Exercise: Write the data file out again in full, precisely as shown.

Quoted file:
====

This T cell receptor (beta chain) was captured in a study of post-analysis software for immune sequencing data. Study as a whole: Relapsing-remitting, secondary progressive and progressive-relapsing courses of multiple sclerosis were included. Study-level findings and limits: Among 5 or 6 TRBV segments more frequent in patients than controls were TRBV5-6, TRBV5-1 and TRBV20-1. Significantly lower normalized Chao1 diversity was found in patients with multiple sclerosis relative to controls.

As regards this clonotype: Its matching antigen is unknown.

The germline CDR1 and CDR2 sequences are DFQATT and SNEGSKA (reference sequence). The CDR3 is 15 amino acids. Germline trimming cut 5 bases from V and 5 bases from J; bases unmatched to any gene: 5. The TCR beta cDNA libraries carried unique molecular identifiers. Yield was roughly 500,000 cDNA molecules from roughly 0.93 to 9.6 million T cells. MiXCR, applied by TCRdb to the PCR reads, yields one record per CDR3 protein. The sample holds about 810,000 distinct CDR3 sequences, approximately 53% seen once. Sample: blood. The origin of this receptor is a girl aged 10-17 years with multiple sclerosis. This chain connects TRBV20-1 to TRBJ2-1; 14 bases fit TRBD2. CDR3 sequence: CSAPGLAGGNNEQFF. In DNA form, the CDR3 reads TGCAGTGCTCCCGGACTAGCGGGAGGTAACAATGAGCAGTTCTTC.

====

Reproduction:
This T cell receptor (beta chain) was captured in a study of post-analysis software for immune sequencing data. Study as a whole: Relapsing-remitting, secondary progressive and progressive-relapsing courses of multiple sclerosis were included. Study-level findings and limits: Among 5 or 6 TRBV segments more frequent in patients than controls were TRBV5-6, TRBV5-1 and TRBV20-1. Significantly lower normalized Chao1 diversity was found in patients with multiple sclerosis relative to controls.

As regards this clonotype: Its matching antigen is unknown.

The germline CDR1 and CDR2 sequences are DFQATT and SNEGSKA (reference sequence). The CDR3 is 15 amino acids. Germline trimming cut 5 bases from V and 5 bases from J; bases unmatched to any gene: 5. The TCR beta cDNA libraries carried unique molecular identifiers. Yield was roughly 500,000 cDNA molecules from roughly 0.93 to 9.6 million T cells. MiXCR, applied by TCRdb to the PCR reads, yields one record per CDR3 protein. The sample holds about 810,000 distinct CDR3 sequences, approximately 53% seen once. Sample: blood. The origin of this receptor is a girl aged 10-17 years with multiple sclerosis. This chain connects TRBV20-1 to TRBJ2-1; 14 bases fit TRBD2. CDR3 sequence: CSAPGLAGGNNEQFF. In DNA form, the CDR3 reads TGCAGTGCTCCCGGACTAGCGGGAGGTAACAATGAGCAGTTCTTC.